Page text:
Many readers of this blog contact me directly with questions and comments. While often the responses are very specific to a particular circumstance, occasionally the subject matter is general enough that it might be of interest to others as well. Accordingly, I will occasionally post a new "MailBag" article, presenting the question or comment (on a strictly anonymous basis!) and my response, in the hopes that the discussion may be useful food for thought.
In this week's MailBag, we look at the issues to consider if you want to change where you live, but are concerned about whether the relocation means you'd have to sever all your existing client relationships and "start over" or not. Fortunately, the answer is that while not all clients be willing to stick through you in a transition, today's technology tools make this more feasible than ever before, and the key is to start interacting with your clients more virtually now, so that by the time you actually move it won't be such a big deal anymore!
Question/Comment: Hi Michael. I'm a CFP in Southern California. I've been in practice for 8 years and solo practice for the past 2.5. My wife and I are seriously considering a move out of state for family and lifestyle reasons. I'm 30 and most of my clients are over age 55. I'm wondering whether you've heard of other advisors successfully transitioning their practices out of state "mid-stream" so to speak without having to start over. If so, could you share some insight as to how they did it and what some best practices might be. It may also be that the answer is "DON'T DO IT! Suck it up and stay where you are." but I'm not sure. I feel like I'm being a hypocrite by telling my clients to pursue their own lifestyle goals and go after the life they've dreamed of when I'm not doing that for my own family. Thanks.
You are definitely not alone in considering this type of move. In fact, I find it increasingly common, whether it's for an overall change of lifestyle/pace, a desire to move to a more tax-friendly or "business-friendly" state, or for many in their 20s and 30s simply because the advisor plans on having children and wants to move back close to their own family network for support.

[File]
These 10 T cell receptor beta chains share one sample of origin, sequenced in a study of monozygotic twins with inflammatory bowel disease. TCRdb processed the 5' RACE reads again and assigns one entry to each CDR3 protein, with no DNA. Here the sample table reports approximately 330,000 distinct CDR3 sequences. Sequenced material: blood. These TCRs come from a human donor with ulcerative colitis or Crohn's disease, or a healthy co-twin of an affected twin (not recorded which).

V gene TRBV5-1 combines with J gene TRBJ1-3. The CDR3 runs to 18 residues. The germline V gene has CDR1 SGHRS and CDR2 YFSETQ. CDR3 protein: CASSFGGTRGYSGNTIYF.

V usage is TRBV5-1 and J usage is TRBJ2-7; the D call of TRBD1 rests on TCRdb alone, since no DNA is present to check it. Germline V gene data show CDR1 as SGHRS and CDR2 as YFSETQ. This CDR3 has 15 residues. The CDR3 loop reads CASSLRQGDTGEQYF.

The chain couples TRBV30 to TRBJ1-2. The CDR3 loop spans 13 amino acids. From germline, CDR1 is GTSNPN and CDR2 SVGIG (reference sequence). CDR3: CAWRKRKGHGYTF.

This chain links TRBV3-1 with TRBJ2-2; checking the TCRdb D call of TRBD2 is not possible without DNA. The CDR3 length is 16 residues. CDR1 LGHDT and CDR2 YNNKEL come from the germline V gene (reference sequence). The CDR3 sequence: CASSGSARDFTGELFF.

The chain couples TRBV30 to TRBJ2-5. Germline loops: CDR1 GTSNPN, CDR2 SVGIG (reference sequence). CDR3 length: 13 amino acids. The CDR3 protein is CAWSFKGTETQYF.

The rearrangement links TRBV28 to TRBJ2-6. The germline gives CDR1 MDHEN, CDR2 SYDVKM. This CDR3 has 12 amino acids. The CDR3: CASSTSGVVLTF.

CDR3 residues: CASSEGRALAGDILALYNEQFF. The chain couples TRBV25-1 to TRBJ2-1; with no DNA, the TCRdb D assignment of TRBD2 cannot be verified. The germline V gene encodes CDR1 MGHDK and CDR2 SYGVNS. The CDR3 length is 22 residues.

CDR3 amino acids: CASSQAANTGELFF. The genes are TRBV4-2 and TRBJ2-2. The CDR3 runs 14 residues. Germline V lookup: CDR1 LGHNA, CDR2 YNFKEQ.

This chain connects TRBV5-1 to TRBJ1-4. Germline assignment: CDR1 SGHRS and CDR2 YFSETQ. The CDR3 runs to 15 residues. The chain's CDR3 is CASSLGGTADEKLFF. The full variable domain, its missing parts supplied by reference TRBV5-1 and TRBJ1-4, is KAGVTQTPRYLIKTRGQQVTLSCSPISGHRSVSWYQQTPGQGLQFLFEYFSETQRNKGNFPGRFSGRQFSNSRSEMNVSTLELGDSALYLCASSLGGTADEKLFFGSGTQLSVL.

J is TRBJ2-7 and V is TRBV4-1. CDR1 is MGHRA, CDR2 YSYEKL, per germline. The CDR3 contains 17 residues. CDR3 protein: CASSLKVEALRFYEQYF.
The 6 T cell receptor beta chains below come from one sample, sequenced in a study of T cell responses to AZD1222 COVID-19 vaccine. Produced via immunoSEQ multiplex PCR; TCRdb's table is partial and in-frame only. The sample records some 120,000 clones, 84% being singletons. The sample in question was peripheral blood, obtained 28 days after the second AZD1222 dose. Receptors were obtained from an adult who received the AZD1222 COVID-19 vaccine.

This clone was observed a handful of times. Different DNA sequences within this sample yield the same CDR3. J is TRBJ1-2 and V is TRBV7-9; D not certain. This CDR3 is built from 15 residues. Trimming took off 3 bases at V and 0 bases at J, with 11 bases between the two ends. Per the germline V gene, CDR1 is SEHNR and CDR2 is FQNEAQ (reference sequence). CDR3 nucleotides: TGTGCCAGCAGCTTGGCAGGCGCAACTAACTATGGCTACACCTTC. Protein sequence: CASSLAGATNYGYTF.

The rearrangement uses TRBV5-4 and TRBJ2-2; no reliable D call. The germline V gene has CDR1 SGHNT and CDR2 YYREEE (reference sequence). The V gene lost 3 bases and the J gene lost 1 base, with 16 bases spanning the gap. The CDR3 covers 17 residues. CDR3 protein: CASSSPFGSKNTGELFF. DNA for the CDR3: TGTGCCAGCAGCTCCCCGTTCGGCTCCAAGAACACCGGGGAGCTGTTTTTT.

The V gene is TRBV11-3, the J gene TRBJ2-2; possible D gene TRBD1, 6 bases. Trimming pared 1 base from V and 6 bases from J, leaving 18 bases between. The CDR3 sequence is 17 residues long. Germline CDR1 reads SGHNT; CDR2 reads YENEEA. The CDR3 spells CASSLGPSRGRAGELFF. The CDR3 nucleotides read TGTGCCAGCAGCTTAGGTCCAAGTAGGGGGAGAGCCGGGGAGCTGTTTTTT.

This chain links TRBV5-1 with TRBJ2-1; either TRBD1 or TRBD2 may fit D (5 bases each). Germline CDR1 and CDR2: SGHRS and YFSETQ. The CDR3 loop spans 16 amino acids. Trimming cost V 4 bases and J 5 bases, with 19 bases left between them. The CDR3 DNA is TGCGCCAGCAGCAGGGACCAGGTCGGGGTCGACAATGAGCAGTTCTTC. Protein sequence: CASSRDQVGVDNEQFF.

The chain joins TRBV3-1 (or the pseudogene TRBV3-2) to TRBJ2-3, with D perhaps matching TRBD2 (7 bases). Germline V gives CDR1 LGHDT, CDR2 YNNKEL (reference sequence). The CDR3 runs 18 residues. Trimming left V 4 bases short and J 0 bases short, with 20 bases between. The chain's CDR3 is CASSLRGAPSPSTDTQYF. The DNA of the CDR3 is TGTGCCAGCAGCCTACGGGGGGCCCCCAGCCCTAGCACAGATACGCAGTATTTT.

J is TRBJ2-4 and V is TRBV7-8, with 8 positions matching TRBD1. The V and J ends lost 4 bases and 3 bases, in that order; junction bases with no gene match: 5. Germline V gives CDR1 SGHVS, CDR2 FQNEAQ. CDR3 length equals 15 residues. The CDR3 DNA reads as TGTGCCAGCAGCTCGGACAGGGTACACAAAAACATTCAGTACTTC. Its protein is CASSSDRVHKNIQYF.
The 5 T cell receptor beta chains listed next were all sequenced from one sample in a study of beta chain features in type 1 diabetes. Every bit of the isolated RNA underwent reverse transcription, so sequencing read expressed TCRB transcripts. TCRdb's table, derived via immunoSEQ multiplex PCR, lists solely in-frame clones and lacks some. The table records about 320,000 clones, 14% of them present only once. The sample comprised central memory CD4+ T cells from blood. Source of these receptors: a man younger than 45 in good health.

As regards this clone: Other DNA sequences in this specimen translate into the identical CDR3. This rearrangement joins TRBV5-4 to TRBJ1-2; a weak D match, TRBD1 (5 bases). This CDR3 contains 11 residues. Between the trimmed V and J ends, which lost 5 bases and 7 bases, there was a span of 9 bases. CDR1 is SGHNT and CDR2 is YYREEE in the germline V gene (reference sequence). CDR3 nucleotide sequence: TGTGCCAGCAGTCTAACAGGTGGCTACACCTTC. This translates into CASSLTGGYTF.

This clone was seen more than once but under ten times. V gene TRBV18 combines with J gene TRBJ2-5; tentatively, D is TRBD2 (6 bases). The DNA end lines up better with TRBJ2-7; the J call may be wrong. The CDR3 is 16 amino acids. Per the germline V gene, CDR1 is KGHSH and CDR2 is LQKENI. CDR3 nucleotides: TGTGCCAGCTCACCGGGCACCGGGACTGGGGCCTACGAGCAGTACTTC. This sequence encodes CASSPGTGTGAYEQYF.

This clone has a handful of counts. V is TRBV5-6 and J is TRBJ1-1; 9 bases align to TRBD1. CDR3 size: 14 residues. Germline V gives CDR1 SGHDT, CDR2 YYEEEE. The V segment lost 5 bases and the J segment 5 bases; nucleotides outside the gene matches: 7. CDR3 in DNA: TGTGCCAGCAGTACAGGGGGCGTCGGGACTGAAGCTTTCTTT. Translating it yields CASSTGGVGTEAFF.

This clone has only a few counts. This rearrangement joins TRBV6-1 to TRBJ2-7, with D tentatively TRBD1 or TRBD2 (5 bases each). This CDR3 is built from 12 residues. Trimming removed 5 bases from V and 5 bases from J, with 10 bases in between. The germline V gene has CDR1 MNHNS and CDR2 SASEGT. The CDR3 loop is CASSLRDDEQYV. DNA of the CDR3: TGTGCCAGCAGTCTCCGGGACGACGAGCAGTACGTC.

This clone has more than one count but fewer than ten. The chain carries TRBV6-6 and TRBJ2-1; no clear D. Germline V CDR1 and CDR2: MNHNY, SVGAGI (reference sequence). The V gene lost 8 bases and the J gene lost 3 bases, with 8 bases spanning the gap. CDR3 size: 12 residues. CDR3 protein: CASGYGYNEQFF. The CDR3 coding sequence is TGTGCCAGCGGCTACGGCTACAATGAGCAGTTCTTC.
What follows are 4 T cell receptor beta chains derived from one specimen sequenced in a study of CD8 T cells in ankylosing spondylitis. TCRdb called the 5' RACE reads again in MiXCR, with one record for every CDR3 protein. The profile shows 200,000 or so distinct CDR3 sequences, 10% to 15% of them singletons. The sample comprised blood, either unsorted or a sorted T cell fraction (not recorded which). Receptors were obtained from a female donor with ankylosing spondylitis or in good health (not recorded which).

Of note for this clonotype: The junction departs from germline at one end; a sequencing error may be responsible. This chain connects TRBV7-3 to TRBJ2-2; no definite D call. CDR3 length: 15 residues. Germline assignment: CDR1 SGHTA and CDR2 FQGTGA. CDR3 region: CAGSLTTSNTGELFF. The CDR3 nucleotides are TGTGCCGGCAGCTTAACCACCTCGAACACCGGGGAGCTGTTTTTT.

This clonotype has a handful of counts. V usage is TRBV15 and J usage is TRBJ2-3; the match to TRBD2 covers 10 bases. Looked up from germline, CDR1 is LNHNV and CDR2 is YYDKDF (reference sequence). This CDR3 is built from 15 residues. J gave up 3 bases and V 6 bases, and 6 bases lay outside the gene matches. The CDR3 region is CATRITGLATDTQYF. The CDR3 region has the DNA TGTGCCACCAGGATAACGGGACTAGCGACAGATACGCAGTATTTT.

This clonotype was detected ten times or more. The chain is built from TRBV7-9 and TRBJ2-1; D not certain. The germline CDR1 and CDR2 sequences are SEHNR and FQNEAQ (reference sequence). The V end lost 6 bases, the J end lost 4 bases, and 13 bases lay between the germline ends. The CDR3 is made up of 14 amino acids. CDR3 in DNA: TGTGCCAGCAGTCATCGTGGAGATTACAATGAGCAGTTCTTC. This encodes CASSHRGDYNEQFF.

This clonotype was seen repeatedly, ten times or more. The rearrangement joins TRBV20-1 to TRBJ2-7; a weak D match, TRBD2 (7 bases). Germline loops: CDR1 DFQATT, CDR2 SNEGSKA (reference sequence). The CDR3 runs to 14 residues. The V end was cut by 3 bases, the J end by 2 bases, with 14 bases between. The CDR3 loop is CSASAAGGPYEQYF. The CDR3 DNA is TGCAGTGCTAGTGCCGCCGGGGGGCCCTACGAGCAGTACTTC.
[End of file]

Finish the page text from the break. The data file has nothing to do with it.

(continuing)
Relocating As A Financial Advisor
And the good news to your question is "yes", there are many advisors who have transitioned successfully without giving up everything. It's worth noting, though, that in some cases the advisor actually chooses the move as an opportunity to make a transition not just personally, but to a new clientele as well. In other words, the advisor started over from scratch, in part because he/she thought it was a good idea to do so, and was an easy way to let go of a number of clients the advisor took on early, but didn't really want to work with anymore. In some cases, the advisors I know just walked away from those clients.
In at least a few situations I’ve seen, they actually sold a portion of the clients/practice to another advisor that was in the area (using services like FP Transitions, or whatever their custodian or broker-dealer offers to facilitate purchases/sales), and then relocated elsewhere. At least if you’re not bringing your existing clients/practice with you, the sales proceeds can help give you a cushion when you do re-start.
If Clients Will Be Eventually Virtual, Get Started With Video While Still Local
For those you do want to keep, realistically you may not be able to hold on to all of them if you relocate, but you likely can hold on to many or even most. The key is to get those clients comfortable with the fact that your relationship will be at least somewhat more “virtual” – in-person meetings may become video meetings, and interaction may be more by telephone and email than it was in the past. Obviously, the more you happen to already interact with and work with your clients this way, the less of a big deal it may be to relocate away from them in the future.
But that’s actually the point, as well. If you anticipate move may be coming, now is the time to invite your clients to start trying out some meetings with you using tools like Skype or GoToMeeting, and getting them (more?) used to interacting with you by email and telephone. For your few clients who aren’t interesting/willing to do this - you try to get them to meet with you virtually, and they just won't adopt the tools - well, now you know who probably isn’t going to retain when you move, either.
For many clients, though, you may find it’s really not such a big deal, even if they're "older" and past the age of 55. If they can talk to their grandchildren using Skype, they can talk to you too! And if they don't have the necessary equipment... heck, a basic webcam is so cheap, you can just buy one for every client you're hoping to keep for the long run anyway!